An Army soldier who witnessed the Amtrak train derailing and plummeting from the overpass risked his own life to provide aid to injured passengers, saving a grandmother who was dangling precariously from outside of one of the train cars. He was driving down the interstate when the incident occurred, quickly grabbing his medical kit and rendering aid.
2nd Lt. Robert McCoy, a soldier assigned to nearby Joint Base Lewis-McChord, was driving his truck on I-5 when he heard a loud bang and saw the train cars starting to fall from the overpass.
As reported by the Daily Mail, McCoy said during an interview, “[The train cars] hit three vehicles that were in front of me.” He added that he quickly slammed on his brakes as the scene unfolded before him.
McCoy quickly jumped out of his truck, carrying a tourniquet and CPR mask he had with him, and headed straight into the chaotic scene.
“There were people yelling,” said McCoy. “There were people looking for each other, loved ones.”
“I saw many people that were just paralyzed with fear, and I don’t blame them at all,” McCoy added. “I mean, it was kind of a hard situation to watch unfold.”
McCoy, who serves in a medical position, stated he saw passengers who had been thrown from the train during the accident. They were lying on the road injured as the train cars dangled above them.
Fearing that they could be crushed should the passenger car fall, McCoy carried many of them to safety. He then turned his attention to the passengers who were still on the train.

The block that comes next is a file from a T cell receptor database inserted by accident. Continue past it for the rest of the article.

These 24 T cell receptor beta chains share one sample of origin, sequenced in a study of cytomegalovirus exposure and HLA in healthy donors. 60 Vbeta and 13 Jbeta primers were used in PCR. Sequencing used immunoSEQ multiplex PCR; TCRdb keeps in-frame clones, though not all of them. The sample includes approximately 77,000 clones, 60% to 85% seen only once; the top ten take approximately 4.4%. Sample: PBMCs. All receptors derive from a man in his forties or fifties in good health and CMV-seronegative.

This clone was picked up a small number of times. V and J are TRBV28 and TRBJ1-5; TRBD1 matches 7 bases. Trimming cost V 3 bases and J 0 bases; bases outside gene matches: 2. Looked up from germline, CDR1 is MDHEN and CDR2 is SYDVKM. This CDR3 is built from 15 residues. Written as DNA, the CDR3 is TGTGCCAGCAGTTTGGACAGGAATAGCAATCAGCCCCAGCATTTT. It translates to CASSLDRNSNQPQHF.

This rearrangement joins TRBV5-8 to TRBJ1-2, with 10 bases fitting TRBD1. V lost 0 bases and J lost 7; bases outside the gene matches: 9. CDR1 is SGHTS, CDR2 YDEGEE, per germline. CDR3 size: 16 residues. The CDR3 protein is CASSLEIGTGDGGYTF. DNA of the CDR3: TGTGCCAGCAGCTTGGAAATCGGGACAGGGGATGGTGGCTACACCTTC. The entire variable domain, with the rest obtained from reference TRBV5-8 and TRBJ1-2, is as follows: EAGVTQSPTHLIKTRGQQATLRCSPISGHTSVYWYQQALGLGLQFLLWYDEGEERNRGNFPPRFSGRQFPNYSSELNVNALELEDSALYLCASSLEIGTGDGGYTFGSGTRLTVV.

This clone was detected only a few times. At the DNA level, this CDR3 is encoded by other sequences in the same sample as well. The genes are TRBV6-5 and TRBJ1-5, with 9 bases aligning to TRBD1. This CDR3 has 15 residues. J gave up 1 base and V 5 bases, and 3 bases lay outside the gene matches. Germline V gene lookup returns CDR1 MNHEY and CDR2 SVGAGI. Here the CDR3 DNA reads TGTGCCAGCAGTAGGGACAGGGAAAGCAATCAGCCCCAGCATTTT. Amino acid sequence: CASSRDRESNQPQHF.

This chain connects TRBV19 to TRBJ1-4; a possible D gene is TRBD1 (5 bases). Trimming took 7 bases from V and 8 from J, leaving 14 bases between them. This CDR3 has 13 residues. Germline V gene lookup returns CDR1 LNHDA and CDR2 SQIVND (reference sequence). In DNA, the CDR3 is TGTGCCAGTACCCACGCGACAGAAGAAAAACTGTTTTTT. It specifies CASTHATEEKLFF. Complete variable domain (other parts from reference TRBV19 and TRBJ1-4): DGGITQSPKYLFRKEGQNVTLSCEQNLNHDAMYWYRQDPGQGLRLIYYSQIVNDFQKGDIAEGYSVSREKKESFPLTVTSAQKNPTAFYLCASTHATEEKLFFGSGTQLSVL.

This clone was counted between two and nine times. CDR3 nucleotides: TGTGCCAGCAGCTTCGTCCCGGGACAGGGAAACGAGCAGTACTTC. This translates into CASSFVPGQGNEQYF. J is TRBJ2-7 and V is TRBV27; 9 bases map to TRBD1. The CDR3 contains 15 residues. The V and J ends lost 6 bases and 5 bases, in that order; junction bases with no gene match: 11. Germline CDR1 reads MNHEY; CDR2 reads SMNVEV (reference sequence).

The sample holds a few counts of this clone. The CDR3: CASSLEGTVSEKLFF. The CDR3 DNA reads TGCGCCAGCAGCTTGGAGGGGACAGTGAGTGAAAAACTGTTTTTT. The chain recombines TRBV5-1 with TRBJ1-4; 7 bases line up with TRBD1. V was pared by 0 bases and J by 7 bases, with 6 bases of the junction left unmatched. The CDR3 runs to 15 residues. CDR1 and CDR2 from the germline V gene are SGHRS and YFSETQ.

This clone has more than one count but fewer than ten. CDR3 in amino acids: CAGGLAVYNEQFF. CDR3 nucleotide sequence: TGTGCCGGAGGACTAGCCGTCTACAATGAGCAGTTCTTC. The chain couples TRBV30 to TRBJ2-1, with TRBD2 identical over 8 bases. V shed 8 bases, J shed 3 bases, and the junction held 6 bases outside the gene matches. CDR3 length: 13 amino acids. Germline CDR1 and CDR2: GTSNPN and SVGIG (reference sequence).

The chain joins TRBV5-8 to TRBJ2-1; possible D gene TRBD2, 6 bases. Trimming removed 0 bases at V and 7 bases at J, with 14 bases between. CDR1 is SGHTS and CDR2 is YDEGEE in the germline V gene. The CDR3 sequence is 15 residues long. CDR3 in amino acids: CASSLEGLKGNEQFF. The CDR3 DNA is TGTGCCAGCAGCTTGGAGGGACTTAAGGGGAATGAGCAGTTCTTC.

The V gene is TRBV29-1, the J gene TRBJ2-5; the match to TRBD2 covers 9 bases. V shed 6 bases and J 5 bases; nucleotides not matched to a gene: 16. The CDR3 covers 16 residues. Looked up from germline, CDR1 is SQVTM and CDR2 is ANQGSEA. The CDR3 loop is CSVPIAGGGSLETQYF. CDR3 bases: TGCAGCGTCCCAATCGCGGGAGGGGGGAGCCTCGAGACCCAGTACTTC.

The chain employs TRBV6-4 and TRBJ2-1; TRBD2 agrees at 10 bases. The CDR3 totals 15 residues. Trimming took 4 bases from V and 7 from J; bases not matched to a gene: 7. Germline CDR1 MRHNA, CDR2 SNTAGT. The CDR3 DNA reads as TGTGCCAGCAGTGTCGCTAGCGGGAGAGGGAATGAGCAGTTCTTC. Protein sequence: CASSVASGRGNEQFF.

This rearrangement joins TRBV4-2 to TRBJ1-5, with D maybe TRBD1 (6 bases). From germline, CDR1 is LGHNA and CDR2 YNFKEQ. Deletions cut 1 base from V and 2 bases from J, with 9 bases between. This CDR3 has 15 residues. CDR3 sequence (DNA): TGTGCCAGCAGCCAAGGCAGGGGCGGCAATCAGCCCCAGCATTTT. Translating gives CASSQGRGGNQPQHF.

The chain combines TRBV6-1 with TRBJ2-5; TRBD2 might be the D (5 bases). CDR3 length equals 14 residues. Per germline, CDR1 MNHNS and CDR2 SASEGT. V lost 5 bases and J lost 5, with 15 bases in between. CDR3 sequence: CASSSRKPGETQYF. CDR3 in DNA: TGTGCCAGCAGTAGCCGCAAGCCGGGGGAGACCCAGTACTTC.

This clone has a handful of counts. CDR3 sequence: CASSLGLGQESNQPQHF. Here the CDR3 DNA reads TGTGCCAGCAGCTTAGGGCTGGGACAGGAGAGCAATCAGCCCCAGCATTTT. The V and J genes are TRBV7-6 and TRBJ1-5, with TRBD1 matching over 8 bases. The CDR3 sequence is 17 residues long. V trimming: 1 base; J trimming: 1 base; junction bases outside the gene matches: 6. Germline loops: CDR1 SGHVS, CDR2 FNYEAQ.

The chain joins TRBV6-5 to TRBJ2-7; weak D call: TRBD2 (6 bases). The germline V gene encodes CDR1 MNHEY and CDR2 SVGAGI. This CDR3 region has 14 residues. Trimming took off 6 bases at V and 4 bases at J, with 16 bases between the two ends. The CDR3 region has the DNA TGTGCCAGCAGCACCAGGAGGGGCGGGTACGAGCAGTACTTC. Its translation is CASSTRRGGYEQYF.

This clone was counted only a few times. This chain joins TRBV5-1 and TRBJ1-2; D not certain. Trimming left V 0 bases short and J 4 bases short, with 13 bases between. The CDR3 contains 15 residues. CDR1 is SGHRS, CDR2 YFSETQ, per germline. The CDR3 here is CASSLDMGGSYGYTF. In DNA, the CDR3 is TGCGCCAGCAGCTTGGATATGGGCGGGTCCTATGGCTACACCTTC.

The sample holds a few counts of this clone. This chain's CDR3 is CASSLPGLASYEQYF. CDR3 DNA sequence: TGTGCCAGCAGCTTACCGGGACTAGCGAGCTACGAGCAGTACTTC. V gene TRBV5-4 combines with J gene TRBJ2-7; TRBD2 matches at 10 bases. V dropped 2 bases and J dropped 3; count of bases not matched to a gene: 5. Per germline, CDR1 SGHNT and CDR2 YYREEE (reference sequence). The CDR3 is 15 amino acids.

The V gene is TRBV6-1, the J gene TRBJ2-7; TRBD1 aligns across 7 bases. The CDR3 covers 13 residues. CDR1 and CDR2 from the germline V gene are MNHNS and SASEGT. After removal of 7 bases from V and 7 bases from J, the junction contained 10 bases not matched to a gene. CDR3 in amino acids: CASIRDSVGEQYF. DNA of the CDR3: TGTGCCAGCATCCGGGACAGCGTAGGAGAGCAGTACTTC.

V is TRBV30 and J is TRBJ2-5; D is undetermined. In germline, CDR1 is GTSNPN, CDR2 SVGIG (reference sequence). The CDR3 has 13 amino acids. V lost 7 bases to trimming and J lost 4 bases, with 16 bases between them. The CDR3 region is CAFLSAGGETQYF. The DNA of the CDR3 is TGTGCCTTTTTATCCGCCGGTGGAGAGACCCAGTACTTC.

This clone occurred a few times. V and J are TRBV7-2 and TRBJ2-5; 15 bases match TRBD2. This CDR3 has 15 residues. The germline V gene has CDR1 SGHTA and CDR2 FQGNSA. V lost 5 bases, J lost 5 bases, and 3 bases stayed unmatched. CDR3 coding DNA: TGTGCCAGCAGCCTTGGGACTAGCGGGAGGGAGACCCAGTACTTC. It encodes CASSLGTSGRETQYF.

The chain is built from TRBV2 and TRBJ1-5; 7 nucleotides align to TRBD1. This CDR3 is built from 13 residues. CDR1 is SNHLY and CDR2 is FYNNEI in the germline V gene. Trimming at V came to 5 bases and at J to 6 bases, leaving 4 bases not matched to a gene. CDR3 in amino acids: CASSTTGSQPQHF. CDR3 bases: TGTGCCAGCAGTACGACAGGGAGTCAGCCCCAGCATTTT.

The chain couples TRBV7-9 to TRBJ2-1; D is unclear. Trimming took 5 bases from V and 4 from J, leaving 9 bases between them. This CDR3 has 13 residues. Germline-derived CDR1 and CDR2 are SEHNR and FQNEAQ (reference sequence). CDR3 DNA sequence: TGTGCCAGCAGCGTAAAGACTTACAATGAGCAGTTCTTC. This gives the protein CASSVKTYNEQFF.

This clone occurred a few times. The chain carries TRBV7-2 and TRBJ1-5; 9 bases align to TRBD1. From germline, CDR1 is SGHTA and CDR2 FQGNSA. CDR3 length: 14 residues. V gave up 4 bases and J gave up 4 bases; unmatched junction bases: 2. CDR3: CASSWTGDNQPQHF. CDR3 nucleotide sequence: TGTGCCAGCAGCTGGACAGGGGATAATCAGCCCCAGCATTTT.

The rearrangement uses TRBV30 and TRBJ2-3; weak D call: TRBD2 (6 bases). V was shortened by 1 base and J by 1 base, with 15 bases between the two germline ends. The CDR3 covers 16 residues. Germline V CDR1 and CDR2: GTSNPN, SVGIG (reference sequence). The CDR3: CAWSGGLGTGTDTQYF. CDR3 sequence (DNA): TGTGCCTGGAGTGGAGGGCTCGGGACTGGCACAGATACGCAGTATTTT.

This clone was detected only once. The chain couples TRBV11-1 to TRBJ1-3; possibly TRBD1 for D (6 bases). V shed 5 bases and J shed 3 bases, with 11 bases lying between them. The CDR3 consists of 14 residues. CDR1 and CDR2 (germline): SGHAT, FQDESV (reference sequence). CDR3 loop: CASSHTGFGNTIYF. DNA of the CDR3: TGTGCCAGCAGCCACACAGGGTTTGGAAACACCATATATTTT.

As he surveyed the Amtrak train, he saw a grandmother who was hanging from one of the cars as her family desperately tried to pull her back inside.
“She was kind of at the end here, dangling out, but another downed rail car was right here,” said McCoy. “Her daughter kind of pulled her out backwards and I just reached under her and picked her up and put her down on some form of safe structure.”
McCoy then made his way into the damaged train car, assisting dozens of trapped passengers.
“I couldn’t afford to be scared; I couldn’t afford to be shocked,” McCoy asserted. “I had to do what I am called to do and focus and channel that and help these people around me get to safety as best as possible.”
McCoy was joined by other soldiers in his efforts, including Lt. Col. Christopher Sloan, the deputy commander of the Madigan Army Medical Center, and Maj. Michael Livingston, a Madigan CRNA.
“There was compassion, there was a clear understanding that people were in need of help,” said Sloan during a press conference. “I said to myself immediately; this is a mass casualty scenario.”
“I just knew people needed help,” Livingston added. “I had no idea it was an inaugural run of the train or anything. It was, what can I do to help as fast as possible and keep these people safe.”